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Canada – MMT poster child?

On August 10, 2015, the Library of the Canadian Parliament released one of their In Brief research publications – How the Bank of Canada Creates Money for the Federal Government: Operational and Legal Aspects – which described the operational interactions between the Bank and the Canadian Treasury that facilitate government spending in some detail. It allows ordinary citizens to come to terms with some of the essential capacities of the currency-issuing Canadian government, which Modern Monetary Theory (MMT) highlights as a starting point towards achieving an understanding of how the monetary system operates. The description is in contradistinction to the way the mainstream macroeconomics text discuss this part of the economy. It leads to an analysis where we learn that the Bank of Canada holds a significant stock of government debt which it is allocated at auction time on an non-competitive basis. And that this capacity is unlimited and entirely within historical practice. In other words, we learn the operational way in which the government is free of financial constraints.

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    The Weekend Quiz – January 18-19, 2020 – answers and discussion

    Here are the answers with discussion for this Weekend’s Quiz. The information provided should help you work out why you missed a question or three! If you haven’t already done the Quiz from yesterday then have a go at it before you read the answers. I hope this helps you develop an understanding of modern monetary theory (MMT) and its application to macroeconomic thinking. Comments as usual welcome, especially if I have made an error.

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      Racial prejudice in Britain rises with unemployment

      When I was a relatively junior academic, one of the things I was interested in was how labour market prejudice is influenced by the state of the economic cycle. This was a period when Australia was undergoing a deep recession (early 1990s) and it was clear that hostility to immigrants had risen during this period. I was interested to see whether this was related. The interest goes back to my postgraduate days when I was studying labour economics and we considered labour market discrimination in some detail. Then, it was clear from the literature, that employers who used racial profiling to screen job candidates would lose out if the labour market was strong, but could indulge their negative views about different racial groups without loss in times of recession. But we didn’t do much work on supply-side attitudes – that is, what do other workers think? In more recent times, I have done detailed research projects with mental health professionals studying the best way to provide job opportunities for young people with episodic illnesses. The research revealed that one of the problems in placing these workers in conventional workplaces is the prejudice that other workers displayed towards them. We worked on ways to attenuate that resistance. So I have had a long record of studying and being interested in these matters. In this blog post, I consider whether prejudice is counter-cyclical. In the UK, for example, the British Social Attitudes survey found that in 2014, around a third of British people were racially prejudiced and this ratio spiked during the GFC. Clearly, there are many factors contributing to this rather distasteful result, but if austerity is exacerbating the underlying factors, then we have another reason to oppose it. This research also bears on the Brexit debate.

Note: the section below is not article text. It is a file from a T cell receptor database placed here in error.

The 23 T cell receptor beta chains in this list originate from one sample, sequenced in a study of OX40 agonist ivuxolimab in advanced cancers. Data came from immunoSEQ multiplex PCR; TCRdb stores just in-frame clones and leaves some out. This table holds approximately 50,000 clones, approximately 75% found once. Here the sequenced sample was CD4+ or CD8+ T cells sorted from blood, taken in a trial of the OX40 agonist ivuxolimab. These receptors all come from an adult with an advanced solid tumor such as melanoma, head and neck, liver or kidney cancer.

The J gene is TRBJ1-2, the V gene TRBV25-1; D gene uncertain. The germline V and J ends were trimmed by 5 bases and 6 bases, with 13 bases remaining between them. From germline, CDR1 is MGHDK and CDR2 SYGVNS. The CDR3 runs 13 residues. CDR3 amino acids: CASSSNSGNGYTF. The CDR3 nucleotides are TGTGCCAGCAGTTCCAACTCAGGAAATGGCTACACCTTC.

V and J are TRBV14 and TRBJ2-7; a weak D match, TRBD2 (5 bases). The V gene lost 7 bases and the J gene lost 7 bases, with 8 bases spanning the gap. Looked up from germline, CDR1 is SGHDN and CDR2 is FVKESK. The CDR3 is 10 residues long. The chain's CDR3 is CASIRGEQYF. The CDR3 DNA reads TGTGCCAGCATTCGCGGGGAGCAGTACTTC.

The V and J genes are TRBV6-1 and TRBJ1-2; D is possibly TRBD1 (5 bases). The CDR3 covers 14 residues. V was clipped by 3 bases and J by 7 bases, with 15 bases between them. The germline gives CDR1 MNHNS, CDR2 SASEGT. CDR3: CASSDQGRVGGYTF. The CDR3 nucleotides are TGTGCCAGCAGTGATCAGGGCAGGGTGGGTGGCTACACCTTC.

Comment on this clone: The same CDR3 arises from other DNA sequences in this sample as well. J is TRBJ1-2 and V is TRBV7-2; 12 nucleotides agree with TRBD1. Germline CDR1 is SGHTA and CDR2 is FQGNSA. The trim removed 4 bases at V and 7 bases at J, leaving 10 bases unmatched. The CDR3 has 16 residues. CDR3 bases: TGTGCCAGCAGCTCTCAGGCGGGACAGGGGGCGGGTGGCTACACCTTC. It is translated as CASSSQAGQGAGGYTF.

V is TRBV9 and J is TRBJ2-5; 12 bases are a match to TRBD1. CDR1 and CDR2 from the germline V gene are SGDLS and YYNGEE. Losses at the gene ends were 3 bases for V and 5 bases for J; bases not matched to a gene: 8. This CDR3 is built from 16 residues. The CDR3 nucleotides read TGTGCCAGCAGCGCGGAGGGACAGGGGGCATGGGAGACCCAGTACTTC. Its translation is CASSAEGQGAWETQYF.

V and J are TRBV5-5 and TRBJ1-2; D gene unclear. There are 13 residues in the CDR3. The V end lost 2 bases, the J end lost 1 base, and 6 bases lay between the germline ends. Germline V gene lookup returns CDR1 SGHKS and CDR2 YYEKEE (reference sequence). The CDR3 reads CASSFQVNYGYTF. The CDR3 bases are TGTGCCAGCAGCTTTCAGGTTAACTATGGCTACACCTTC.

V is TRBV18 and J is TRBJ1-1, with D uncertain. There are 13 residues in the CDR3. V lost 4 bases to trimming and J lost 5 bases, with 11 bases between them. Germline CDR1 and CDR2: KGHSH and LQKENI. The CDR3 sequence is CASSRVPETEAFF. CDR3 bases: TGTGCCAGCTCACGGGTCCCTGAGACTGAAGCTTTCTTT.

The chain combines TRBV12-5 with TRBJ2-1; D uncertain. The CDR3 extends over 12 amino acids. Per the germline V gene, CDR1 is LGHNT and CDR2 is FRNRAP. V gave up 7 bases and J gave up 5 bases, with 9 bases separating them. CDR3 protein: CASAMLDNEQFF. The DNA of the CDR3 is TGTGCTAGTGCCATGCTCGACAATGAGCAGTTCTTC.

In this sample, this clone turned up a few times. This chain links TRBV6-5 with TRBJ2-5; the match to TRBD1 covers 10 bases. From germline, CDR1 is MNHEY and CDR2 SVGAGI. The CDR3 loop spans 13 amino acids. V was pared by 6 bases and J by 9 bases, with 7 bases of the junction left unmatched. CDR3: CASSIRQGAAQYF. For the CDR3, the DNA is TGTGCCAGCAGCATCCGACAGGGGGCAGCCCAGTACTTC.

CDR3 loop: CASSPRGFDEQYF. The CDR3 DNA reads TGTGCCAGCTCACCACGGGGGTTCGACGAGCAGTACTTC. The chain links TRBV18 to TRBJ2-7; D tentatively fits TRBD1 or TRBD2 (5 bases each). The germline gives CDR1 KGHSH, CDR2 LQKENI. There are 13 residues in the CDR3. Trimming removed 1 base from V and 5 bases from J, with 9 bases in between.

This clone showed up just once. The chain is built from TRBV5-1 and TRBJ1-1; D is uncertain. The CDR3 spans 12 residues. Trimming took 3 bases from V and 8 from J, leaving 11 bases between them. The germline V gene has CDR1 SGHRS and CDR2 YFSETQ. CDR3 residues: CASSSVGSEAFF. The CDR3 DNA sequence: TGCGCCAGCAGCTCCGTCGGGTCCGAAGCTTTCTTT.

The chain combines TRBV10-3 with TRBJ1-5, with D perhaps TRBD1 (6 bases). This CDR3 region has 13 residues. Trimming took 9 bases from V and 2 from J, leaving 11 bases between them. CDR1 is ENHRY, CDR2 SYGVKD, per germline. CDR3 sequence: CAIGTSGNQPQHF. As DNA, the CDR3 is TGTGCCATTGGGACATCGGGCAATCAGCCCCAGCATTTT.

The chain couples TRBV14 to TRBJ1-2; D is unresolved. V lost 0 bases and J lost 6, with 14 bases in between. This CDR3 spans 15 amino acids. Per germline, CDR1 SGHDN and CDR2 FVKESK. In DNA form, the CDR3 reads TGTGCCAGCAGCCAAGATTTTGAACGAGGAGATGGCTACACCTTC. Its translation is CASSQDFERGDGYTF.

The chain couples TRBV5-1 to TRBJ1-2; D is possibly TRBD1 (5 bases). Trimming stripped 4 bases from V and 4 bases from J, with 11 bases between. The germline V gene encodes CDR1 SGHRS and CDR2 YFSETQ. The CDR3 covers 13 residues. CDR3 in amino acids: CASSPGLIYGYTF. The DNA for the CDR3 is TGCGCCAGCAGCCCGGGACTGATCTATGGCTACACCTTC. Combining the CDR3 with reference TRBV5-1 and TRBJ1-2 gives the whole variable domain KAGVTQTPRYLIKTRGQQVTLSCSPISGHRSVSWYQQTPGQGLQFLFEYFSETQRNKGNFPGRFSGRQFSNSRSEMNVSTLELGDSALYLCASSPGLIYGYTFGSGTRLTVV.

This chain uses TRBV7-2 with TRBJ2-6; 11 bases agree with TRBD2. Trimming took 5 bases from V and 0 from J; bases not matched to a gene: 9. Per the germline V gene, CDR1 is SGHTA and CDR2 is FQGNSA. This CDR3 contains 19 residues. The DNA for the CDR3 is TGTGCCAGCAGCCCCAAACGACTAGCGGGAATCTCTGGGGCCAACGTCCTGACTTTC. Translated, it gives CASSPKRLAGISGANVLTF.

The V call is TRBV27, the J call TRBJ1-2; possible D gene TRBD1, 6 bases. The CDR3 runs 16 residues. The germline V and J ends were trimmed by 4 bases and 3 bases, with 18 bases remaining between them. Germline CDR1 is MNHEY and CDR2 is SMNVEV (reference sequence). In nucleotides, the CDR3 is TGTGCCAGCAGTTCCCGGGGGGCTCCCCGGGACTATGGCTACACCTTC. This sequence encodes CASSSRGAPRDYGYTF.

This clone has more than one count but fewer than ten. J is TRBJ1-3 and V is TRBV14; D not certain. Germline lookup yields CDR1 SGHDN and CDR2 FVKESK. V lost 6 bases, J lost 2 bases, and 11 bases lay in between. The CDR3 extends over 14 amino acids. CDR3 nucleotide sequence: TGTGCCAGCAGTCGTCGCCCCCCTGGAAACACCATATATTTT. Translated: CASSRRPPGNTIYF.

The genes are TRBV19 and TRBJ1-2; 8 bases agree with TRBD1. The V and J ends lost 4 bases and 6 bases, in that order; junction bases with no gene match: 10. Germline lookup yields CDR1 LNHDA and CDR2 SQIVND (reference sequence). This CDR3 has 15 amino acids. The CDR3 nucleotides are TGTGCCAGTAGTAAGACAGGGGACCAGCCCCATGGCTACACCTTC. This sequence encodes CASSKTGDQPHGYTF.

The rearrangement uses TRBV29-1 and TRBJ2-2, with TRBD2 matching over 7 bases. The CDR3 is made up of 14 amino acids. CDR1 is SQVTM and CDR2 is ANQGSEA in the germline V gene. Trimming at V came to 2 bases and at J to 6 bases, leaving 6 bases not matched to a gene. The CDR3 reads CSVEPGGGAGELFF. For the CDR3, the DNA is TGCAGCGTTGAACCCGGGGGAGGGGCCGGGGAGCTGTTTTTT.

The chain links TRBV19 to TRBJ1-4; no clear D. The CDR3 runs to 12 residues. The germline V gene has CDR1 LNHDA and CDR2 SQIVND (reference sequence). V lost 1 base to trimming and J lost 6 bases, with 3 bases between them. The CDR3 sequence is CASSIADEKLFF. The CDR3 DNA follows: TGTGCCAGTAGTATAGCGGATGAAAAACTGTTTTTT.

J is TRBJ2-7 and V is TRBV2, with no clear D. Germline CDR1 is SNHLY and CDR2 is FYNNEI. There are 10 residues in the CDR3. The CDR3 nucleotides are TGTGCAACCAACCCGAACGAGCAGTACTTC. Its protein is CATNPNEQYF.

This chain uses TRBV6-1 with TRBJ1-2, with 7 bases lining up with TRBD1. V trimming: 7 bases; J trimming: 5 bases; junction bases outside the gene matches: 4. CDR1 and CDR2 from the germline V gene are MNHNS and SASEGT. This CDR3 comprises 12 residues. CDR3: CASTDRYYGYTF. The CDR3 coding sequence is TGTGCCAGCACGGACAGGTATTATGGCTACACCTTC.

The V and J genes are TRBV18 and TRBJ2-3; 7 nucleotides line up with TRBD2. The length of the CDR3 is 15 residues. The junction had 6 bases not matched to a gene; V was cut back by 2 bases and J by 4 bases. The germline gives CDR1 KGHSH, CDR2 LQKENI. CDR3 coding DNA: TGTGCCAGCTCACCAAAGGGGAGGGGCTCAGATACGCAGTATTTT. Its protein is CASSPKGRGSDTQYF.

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        The German government celebrates its record surplus while infrastructure collapses

        Wednesday blog post – so only a few snippets including some discussion about Germany’s latest extreme outcome – a record fiscal surplus, which the Ministry of Finance is claiming is responsible. Judged by the fact that the economy has ground to a halt and there is a massive infrastructure deficit in the country as a result of a systematic starving of capital expenditure by the government, one has to ask: are they joking! The surplus was, in part, the result of the German government not spending allocated public investment funds because there are insufficient skilled public servants on tap to manage the projects. So the government has hacked into skilled employment first, then it finds that there are not enough qualified officials left to oversee essential projects. So capital formation contracts and the allocated funds go unspent. So, the Government records a surplus and cheers while bridges, roads, hospitals, IT infrastructure, transport infrastructure decays further. Modern day Germany – ridiculous.

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          The Tories in Britain have a clear way forward – thanks to the Labour Party hacks